What does Brexit mean for trade?

World Economic Forum

London

The fallout from the United Kingdom’s vote on European Union membership, in which the ‘Leave’ campaign won a narrow victory, will have a wide range of repercussions that are difficult to assess in terms of scope, duration and size. The initial impact of this result has been global, and uncertainty remains a part of the post-vote reality.

The merits of each position and the possibility of a reversal of the referendum verdict, or an unlikely choice by the UK parliament not to act on that verdict, are left for others to consider. What is clear is that a potentially transformational outcome has been unleashed by UK voters, and that a degree of disappointment, perhaps even resentment, could impact short-term discussions, particularly the two-year exit timeline laid out in the much-referenced Article 50. What is equally clear when considering the wider impact of this outcome is that the pursuit of clarity must be the immediate objective of everyone involved.

It is unclear today whether this event signals a seismic shift that will reverberate regionally and globally for the next decade or longer

The popular vote in favour of Brexit has evolved in a wider political, economic and social context, and raises existential questions for the European Union, for the future of the UK, and for globalization, economic and trade-based integration, sovereignty and multilateralism. The answers to those questions have the potential to lead to a more robust set of political, economic and trade relationships globally, as nations and businesses pursue links that are mutually and equally desired.

It is too early to assess what a Brexit will look like in practical terms, or to what extent the UK and the EU will have the desire or the ability to maintain certain established links outside the framework of EU membership. It is unclear today whether this event signals a seismic shift that will reverberate regionally and globally for the next decade or longer, or whether negotiations will evolve in a manner that will materially reduce the impact of what was either a grave political miscalculation, or a strong expression of democracy in the United Kingdom.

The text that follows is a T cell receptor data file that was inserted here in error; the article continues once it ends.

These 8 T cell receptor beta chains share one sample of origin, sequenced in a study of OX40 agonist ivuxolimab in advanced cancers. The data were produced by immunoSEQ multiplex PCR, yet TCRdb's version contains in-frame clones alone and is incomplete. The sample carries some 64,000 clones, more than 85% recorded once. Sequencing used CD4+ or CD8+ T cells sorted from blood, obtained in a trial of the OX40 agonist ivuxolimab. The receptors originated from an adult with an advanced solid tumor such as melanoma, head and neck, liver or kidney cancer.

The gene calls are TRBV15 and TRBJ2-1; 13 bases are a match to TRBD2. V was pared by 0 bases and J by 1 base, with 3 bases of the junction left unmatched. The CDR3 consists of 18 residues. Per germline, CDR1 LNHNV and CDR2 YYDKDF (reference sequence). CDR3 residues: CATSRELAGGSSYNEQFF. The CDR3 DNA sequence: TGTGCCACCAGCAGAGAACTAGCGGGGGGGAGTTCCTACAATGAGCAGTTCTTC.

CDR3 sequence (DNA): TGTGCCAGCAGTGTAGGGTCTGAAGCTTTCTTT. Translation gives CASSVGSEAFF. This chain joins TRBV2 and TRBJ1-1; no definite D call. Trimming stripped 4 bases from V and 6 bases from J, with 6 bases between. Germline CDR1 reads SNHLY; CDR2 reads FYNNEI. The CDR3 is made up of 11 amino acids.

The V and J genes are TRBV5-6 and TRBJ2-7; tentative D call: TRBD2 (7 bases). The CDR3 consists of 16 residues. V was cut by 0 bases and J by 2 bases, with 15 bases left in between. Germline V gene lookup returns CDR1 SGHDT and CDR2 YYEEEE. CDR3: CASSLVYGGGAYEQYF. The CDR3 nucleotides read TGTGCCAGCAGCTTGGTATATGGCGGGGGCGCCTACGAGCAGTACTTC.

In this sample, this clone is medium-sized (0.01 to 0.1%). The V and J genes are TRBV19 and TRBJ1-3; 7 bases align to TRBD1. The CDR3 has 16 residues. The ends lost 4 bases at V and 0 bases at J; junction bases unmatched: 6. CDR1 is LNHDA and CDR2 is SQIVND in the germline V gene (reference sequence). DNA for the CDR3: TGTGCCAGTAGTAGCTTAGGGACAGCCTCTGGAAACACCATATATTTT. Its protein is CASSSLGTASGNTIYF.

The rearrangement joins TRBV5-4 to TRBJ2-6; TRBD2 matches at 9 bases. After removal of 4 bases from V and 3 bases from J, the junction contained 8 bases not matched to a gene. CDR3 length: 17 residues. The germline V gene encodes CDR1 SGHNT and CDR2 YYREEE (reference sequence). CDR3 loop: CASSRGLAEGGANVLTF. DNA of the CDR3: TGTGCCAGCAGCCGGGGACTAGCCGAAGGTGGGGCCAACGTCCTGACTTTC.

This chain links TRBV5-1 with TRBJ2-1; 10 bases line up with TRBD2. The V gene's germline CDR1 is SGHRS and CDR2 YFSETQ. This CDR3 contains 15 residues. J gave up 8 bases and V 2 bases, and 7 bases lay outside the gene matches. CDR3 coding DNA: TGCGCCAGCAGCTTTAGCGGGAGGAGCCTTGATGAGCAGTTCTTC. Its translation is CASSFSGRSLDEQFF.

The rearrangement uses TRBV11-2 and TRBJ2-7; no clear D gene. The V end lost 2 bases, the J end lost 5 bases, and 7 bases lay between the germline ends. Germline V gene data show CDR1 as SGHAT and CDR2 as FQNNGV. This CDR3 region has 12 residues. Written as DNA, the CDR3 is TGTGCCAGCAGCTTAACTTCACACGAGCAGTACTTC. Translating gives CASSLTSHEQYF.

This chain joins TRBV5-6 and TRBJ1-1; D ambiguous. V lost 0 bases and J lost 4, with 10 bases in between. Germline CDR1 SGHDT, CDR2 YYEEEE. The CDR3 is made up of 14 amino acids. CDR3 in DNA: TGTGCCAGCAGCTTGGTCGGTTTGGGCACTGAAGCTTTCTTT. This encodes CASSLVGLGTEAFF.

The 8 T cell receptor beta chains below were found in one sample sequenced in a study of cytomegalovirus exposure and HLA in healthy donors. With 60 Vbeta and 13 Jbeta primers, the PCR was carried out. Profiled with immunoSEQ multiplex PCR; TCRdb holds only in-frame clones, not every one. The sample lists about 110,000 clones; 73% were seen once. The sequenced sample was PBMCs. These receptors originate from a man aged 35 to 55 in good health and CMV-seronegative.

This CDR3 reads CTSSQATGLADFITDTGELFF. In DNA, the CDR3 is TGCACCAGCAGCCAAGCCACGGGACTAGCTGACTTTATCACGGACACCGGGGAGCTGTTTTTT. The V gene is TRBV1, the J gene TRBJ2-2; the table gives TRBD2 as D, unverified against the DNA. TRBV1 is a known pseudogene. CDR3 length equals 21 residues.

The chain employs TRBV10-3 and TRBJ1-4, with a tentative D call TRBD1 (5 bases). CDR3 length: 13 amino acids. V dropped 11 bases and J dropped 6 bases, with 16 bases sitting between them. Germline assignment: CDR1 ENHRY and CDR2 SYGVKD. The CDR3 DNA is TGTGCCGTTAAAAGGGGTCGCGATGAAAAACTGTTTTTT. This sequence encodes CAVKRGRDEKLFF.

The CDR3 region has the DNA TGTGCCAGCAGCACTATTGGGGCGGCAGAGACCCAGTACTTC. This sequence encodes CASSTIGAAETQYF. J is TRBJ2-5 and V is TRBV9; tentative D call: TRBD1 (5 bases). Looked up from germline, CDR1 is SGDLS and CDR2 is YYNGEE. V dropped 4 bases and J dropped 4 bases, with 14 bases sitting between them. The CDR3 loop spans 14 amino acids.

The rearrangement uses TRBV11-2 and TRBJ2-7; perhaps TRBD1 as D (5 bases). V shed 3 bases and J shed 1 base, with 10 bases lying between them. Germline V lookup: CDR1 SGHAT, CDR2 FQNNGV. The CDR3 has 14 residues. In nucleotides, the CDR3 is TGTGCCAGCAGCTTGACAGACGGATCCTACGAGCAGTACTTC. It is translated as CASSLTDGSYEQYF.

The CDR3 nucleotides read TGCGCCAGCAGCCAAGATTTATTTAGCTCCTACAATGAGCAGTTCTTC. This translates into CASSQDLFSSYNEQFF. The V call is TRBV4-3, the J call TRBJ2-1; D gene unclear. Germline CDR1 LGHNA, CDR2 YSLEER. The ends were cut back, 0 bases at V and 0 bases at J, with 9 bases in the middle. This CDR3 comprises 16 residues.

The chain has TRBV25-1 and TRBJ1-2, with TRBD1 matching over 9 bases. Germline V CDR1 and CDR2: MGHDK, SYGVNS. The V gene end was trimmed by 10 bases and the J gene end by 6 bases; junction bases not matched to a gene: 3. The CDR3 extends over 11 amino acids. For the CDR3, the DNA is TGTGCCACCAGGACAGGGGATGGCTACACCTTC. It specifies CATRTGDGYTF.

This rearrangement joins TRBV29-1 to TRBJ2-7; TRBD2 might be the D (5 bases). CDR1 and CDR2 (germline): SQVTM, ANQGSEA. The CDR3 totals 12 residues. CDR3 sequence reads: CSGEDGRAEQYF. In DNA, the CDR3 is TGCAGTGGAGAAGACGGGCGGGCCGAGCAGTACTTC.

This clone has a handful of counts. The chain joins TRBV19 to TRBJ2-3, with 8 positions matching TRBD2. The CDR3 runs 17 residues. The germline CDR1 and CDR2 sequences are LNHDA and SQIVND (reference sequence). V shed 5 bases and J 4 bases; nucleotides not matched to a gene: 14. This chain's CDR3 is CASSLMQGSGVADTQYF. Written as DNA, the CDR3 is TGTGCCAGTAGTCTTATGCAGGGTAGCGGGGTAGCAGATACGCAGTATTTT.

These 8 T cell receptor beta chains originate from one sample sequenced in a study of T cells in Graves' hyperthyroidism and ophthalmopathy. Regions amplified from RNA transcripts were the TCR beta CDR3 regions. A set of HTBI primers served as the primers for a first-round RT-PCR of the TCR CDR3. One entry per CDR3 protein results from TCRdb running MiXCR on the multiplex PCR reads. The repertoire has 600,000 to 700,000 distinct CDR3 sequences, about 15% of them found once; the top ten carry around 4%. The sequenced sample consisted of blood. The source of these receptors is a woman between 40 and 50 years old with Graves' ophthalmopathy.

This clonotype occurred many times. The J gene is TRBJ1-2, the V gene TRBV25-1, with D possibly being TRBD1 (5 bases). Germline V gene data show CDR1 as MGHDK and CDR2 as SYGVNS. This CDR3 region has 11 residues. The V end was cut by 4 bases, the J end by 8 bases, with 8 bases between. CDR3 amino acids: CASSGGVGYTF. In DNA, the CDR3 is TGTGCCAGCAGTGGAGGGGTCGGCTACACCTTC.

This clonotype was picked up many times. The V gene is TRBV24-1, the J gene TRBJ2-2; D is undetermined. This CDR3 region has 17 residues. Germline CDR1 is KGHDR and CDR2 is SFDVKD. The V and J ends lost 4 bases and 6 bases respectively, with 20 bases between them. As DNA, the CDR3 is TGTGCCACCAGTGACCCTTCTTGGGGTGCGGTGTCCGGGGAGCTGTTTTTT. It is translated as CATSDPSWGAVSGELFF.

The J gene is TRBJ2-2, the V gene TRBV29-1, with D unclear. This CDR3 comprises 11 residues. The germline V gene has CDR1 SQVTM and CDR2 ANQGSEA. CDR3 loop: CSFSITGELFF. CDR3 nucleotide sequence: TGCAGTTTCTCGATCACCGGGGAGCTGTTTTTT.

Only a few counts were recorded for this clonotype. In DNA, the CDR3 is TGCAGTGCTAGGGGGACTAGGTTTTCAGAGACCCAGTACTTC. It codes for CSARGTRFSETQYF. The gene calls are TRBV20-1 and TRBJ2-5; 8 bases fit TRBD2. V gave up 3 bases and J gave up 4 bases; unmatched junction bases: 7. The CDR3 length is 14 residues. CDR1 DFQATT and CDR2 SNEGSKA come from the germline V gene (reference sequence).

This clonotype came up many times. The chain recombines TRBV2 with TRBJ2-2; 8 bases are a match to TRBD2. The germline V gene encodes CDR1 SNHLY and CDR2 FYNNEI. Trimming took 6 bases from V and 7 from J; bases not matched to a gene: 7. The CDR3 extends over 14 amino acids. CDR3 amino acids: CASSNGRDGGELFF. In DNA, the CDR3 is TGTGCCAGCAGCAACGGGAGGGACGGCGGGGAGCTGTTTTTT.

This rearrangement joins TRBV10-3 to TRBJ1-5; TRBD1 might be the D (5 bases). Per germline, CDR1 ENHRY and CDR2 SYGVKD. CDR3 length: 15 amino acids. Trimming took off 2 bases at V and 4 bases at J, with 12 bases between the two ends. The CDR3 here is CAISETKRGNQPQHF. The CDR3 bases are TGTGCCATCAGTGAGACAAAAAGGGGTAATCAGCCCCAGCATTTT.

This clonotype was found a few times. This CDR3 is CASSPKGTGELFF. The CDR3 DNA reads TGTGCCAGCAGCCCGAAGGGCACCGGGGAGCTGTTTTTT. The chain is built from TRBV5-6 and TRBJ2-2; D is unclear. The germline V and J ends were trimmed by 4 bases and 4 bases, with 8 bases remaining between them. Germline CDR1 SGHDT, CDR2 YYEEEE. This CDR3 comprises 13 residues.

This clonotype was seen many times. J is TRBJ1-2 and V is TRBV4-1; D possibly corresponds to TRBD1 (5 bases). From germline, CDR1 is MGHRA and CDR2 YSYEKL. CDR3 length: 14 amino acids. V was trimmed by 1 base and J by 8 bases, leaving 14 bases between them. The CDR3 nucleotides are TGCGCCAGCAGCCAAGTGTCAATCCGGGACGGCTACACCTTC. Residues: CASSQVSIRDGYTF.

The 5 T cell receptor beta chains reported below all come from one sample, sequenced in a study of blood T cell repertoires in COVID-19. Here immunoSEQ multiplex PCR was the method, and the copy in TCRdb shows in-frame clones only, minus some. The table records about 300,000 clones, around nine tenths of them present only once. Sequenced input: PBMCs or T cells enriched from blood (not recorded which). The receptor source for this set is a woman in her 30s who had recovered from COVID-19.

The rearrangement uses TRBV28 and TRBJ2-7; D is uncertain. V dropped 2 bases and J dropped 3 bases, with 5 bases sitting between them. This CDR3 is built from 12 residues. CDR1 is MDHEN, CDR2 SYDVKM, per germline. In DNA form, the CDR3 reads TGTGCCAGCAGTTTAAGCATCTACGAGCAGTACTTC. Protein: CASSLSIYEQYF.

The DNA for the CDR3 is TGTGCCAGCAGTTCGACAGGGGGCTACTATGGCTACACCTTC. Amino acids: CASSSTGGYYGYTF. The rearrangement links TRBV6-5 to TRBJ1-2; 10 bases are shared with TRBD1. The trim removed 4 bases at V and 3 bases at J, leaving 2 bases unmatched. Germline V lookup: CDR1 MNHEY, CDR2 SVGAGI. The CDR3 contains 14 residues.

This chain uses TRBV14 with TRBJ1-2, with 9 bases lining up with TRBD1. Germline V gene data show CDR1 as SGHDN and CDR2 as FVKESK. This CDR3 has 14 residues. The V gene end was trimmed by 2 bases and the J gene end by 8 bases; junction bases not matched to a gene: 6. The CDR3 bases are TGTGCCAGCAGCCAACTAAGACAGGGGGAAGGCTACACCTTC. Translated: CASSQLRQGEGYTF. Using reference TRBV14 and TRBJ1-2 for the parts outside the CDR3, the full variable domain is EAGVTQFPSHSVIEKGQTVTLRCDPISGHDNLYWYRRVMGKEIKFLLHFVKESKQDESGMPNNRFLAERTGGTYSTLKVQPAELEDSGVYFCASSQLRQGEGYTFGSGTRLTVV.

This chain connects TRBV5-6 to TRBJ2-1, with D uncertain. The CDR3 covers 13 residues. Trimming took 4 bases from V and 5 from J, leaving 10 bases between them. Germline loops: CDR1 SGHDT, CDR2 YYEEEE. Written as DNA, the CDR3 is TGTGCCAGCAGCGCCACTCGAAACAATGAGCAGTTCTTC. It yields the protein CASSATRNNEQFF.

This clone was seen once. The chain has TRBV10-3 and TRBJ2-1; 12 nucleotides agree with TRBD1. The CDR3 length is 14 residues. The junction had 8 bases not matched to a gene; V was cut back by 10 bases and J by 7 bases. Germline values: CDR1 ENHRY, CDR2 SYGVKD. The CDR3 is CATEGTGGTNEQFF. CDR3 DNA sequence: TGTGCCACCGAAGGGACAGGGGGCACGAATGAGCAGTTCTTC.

Without a second referendum with a different outcome, or a refusal by UK parliamentarians to act on the result – legally possible but politically unlikely – it is clear that the result of the vote will have direct and near-immediate consequences in the area of trade, both regionally and globally.

This is in part due to the difficulty of separating trade and economic matters from political considerations in this situation: while there is some attempt to ‘soften’ the Brexit message, and to slow the pace related to the triggering of a Brexit process by the UK, there is also a certain political imperative and urgency on the EU side to take clear and decisive steps forward, perhaps even to make the exit punitively painful for the UK to discourage similar developments in other EU member states, while simultaneously championing the ongoing relevance and value of a strengthened European Union.

If the latter argument holds, and the EU wishes to continue to be seen as a valuable political, economic and social construct despite its acknowledged imperfections, one way to do this will be to ensure that EU membership continues to bring with it trade-based economic value creation, labour mobility, overall increases in quality and standards of living – all benefits that should be materially higher for members than non-members. Despite the importance of the UK as a standalone economy and trading nation, EU leadership will be compelled to take a firm stance and to draw sharper differentiation between member states and non-members, in order to reinvigorate the vision and the potential of the European Union, and in order to preserve the credibility of the EU as a counterbalancing power in global affairs.